Speaking of his latest piece of financial porn Simon told the other half of his co-dependent and abused partner The Guardian the following:
“What I stumbled into seemed to be a ready-made critique of market capitalism, and what happens when labour has no collective voice, and that seemed to be apt for this moment because I think a lot of the lessons of the 20th century are going to have to be learned all over again thanks to Reagan and Thatcher and all the neoliberal and libertarian argument that has come after,” says Simon, 57, unfailingly intense as he leans forward on a sofa.”
And let’s also consider that the puff piece begins by telling us:
“Amid rows of houses and a sprinkling of bars, coffee shops, convenience stores and restaurants in Riverside, an unpretentious corner of Baltimore, one building stands out: a redbrick townhouse that was once an old church. It is the office of David Simon, a master of the medium of television.”
You see – he’s still got it; still unpretentious. Never mind that he lives in the gentrified corner of Federal Hill and that the building with his office used to be a church that closed precisely because Baltimore has been colonized and the working class both Simon and The Guardian claim to speak for have been shuffled off into even deeper corners of the economic gulag. And never mind that as an example of “reporting” the entire paragraph fails precisely because it tells us nothing but creates an illusion. The truth is that Riverside is so large that the description is useless except as a con on behalf of two lies – Simon’s working class honor and The Guardian’s integrity.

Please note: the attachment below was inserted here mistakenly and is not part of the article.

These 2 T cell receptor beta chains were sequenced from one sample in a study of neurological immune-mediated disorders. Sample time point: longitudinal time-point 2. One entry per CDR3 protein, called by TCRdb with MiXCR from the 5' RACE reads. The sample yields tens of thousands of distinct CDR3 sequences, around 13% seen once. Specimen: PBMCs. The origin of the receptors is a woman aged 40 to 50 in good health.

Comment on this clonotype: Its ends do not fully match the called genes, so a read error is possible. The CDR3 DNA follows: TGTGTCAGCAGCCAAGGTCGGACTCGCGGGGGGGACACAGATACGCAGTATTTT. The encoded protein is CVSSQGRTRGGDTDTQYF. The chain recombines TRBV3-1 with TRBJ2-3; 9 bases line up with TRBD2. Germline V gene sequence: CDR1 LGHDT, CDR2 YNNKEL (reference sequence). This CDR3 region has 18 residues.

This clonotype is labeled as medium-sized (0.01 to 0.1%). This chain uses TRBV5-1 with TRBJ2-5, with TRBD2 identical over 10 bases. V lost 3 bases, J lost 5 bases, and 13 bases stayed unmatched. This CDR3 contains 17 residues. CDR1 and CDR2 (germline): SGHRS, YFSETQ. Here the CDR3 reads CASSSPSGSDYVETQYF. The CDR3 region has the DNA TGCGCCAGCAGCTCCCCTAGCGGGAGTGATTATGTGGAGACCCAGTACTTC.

Riverside includes the expensive and gentrified areas of Fed Hill, as well as burnt out and abandoned factories. It contains upscale cigar shops and sushi bars and overpriced pubs selling premium drinks and premium drugs. But as with The Wire, why let unpleasant facts get in the way of a good story. Or a marketable reputation.